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The Data Security Weak Link




The Data Security Weak Link
The Data Security Weak Link



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http://www.eweek.com/article2/0,1895,2155276,00.asp 

By Evan Schuman
Ziff Davis Internet
July 6, 2007 

When Fidelity National Information Services this week announced that 
about 2.3 million customer records had been illegally sold to a group of 
direct marketers, most media overlooked the most interesting part: The 
story behind Fidelity's weakest link.

Some quick background. The Fidelity National we're talking about is a 
Jacksonville, Fla., firm that owns a company called Certegy Check 
Services Inc. Certegy is mostly in the check authorization business and 
it tracks bank account information so that it can help retailers 
determine whether it's wise to accept a particular check. The company 
says it also handles some credit card information "to assist casinos in 
providing their customers with access to funds."

Fidelity National said that about "2.3 million records are believed to 
be at issue, with approximately 2.2 million containing bank account 
information and 99,000 containing credit card information."

Fidelity National said the incident "came to light when one of Certegy's 
retail check processing customers alerted Certegy to a correlation 
between a small number of check transactions and the receipt by the 
retailer's customers of direct telephone solicitations and mailed 
marketing materials." Added Renz Nichols, president of Certegy Check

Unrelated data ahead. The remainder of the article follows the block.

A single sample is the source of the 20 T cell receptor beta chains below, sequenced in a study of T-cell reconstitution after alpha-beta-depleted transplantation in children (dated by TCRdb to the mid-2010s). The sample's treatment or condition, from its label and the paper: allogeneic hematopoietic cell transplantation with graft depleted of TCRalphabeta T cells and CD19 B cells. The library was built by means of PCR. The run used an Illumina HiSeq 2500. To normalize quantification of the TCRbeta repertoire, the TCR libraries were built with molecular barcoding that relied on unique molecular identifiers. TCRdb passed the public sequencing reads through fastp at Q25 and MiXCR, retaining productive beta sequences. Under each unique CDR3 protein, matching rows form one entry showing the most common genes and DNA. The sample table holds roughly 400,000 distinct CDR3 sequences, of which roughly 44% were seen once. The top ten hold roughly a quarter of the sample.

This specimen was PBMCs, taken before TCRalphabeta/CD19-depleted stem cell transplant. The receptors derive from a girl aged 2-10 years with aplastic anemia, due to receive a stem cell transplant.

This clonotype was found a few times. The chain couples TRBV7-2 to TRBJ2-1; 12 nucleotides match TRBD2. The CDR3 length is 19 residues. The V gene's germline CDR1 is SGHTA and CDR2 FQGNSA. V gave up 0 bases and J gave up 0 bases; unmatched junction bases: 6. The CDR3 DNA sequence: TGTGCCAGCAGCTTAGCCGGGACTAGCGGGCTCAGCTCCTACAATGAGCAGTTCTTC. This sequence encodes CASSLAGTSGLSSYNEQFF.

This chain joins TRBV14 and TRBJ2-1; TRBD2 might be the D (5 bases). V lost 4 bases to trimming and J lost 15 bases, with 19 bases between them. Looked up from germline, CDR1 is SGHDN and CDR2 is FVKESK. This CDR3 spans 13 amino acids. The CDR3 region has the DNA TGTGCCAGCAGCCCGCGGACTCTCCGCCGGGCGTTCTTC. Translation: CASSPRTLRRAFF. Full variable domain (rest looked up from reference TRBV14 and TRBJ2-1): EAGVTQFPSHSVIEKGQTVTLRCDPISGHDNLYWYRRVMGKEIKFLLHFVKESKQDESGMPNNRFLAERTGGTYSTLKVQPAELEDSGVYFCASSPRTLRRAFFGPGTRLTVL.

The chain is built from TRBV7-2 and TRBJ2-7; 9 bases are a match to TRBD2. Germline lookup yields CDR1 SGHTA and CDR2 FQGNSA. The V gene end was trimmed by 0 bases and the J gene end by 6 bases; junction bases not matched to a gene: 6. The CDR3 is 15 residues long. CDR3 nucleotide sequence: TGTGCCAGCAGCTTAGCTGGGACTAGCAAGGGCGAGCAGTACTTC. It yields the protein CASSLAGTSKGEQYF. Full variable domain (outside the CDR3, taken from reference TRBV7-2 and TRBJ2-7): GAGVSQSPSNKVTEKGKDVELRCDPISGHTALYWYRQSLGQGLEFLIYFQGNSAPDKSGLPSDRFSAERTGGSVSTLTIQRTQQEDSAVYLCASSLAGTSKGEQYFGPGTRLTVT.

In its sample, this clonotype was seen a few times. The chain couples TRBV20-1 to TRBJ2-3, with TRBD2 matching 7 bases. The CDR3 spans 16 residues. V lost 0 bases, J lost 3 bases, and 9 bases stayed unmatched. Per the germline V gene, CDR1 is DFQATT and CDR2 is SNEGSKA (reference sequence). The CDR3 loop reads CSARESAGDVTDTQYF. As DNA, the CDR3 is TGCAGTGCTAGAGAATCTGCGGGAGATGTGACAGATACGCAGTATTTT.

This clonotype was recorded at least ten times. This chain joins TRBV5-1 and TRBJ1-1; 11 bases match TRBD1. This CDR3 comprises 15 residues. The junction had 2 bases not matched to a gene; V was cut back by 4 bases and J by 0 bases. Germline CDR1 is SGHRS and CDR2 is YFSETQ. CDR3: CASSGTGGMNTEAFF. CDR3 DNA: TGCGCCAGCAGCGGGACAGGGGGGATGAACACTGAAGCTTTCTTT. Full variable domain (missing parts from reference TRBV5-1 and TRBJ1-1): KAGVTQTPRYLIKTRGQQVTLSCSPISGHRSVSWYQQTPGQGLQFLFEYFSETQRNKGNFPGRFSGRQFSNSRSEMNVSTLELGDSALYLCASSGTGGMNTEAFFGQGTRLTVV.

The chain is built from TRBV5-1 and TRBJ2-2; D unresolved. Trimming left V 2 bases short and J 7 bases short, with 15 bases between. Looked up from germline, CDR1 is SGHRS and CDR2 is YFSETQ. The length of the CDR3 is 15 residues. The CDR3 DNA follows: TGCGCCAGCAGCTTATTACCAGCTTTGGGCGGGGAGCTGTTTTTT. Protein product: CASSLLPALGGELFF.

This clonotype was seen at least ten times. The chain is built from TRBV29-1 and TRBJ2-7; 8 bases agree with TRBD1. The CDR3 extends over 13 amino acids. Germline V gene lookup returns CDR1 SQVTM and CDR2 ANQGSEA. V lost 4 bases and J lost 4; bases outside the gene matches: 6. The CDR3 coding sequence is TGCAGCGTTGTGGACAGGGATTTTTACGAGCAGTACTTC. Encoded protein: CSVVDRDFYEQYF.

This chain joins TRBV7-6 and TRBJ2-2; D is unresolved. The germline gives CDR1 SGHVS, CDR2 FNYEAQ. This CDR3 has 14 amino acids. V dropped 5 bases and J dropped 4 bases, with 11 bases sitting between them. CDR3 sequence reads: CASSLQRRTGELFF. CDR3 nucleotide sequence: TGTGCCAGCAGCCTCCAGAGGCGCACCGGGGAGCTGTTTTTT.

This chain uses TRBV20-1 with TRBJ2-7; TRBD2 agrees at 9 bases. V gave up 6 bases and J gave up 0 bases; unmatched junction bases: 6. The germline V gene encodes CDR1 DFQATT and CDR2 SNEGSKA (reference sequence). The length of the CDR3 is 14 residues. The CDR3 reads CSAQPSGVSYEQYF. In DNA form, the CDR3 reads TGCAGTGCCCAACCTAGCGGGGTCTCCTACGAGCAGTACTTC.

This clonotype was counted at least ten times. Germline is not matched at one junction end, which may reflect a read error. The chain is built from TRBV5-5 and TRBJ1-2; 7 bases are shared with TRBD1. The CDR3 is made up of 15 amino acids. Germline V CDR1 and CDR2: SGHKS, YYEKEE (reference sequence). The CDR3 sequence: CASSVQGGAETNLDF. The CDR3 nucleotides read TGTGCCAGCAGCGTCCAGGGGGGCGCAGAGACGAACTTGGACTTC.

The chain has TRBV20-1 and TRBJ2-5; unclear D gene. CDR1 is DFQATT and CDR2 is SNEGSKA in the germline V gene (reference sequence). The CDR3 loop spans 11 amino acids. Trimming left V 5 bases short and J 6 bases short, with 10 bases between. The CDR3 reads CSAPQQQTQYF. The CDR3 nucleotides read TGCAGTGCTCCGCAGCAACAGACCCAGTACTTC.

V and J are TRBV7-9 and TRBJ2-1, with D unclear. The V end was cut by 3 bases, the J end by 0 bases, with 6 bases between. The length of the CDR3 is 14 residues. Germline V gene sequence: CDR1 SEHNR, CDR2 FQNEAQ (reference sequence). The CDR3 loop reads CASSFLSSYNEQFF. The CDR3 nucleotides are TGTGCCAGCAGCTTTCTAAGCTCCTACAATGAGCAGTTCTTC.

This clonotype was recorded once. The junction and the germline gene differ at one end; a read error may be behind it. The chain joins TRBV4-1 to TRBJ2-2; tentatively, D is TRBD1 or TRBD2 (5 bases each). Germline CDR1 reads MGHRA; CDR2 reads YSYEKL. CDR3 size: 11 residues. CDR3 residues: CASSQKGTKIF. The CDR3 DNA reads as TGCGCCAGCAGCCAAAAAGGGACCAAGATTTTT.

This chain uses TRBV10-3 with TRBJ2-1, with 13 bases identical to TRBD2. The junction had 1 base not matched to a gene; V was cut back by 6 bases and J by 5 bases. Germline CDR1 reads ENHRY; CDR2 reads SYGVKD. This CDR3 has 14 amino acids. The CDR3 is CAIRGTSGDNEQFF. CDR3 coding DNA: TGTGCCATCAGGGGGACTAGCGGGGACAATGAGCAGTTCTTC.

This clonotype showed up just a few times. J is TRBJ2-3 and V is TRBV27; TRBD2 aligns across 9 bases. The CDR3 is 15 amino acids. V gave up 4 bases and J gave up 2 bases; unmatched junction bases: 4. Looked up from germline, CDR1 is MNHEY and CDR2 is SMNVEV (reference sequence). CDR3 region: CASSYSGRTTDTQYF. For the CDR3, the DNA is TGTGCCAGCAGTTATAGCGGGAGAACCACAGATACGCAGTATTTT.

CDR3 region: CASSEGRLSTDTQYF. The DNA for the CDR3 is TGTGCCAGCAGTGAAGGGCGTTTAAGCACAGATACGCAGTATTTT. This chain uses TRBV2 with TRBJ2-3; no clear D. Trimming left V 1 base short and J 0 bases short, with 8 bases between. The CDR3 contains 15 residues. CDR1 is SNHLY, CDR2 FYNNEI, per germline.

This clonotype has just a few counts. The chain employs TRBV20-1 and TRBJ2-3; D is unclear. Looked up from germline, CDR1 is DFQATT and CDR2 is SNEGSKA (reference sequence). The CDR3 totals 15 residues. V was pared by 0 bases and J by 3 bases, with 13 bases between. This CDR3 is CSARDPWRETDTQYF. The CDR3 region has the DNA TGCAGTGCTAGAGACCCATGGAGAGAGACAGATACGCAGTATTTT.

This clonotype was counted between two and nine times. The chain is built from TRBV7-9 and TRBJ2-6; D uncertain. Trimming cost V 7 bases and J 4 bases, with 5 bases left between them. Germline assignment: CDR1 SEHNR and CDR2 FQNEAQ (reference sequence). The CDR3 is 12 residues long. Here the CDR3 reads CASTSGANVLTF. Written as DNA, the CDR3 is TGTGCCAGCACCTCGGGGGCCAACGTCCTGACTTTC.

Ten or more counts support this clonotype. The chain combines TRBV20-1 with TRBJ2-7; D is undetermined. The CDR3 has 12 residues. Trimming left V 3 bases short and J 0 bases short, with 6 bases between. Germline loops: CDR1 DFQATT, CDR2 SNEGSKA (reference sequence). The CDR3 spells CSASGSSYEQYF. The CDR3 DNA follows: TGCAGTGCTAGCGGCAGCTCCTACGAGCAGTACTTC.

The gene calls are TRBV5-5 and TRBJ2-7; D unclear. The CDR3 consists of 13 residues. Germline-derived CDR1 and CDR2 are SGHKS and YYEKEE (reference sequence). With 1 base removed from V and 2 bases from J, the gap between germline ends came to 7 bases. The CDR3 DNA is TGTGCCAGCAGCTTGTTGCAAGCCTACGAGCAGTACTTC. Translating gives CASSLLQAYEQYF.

Services: "As a result of this apparent theft, the consumers affected 
received marketing solicitations from the companies that bought the 
data."

The company said that this was all orchestrated by one employee, who has 
thus far only been identified as "a senior-level database administrator 
who was entrusted with defining and enforcing data access rights." If 
someone wants to steal a database, that's the perfect job to have.

Despite=E2=80=94or is it because of?=E2=80=94this employee's technical expertise, 
intimate knowledge of the network and extreme access, he/she didn't 
break in, didn't do a transfer and didn't concoct an elaborate script to 
make data copies. "The incident does not involve any outside intrusion 
into, or compromise of, Certegy's technology systems," said a company 
statement.

But here's the most fascinating part: "To avoid detection, the 
technician removed the information from Certegy's facility via physical 
processes; not electronic transmission."

As a DBA, this admin knew what the security response would be. They'd 
search for a security breach and then bring in a forensic investigator. 
Then came the U.S. Secret Service.

The most time-honored rule of security is the weak link. Namely, that a 
skilled thief will quickly determine the weakest possible point of 
access and focus his/her efforts there. Although it's obvious takeaway 
you should try and secure all access points, it's also silly waste money 
layering on excess security on any one entry point. A good analogy is a 
front door with a high-end deadbolt standing beside a window. Once that 
door makes the window the weak link, additional security on the door is 
useless.

In the Fidelity National incident, that DBA knew the company's weak 
link. They had poured enough security and tracking systems in that he 
chose to avoid leaving any digital fingerprints at all. Whether the DBA 
is supposed to have stolen a backup tape or engaged in some other 
physical theft is not yet clear.

How was the suspect caught? The Secret Service was able to identify the 
company that was supplying the direct marketers with the information. 
That company was apparently owned and operated by the DBA in question. 
If the allegations are true, the DBA was smart enough to avoid leaving 
any electronic breadcrumbs but was then dumb enough to use a company he 
was identified with to make the sale.

The IT moral of the story: When the people who know your system best 
decide they had better not mess with it, you're probably doing something 
right.


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